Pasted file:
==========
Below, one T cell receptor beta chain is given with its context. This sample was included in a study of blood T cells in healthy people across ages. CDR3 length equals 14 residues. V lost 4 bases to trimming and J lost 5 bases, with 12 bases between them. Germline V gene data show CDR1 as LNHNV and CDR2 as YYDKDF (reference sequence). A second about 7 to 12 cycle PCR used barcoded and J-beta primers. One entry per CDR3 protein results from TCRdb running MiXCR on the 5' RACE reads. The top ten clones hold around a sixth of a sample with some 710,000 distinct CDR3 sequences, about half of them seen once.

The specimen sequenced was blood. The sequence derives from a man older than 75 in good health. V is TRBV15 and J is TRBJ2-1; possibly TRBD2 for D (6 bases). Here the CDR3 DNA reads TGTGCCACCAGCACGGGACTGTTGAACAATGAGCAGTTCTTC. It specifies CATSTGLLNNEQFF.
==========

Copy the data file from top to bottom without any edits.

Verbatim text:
Below, one T cell receptor beta chain is given with its context. This sample was included in a study of blood T cells in healthy people across ages. CDR3 length equals 14 residues. V lost 4 bases to trimming and J lost 5 bases, with 12 bases between them. Germline V gene data show CDR1 as LNHNV and CDR2 as YYDKDF (reference sequence). A second about 7 to 12 cycle PCR used barcoded and J-beta primers. One entry per CDR3 protein results from TCRdb running MiXCR on the 5' RACE reads. The top ten clones hold around a sixth of a sample with some 710,000 distinct CDR3 sequences, about half of them seen once.

The specimen sequenced was blood. The sequence derives from a man older than 75 in good health. V is TRBV15 and J is TRBJ2-1; possibly TRBD2 for D (6 bases). Here the CDR3 DNA reads TGTGCCACCAGCACGGGACTGTTGAACAATGAGCAGTTCTTC. It specifies CATSTGLLNNEQFF.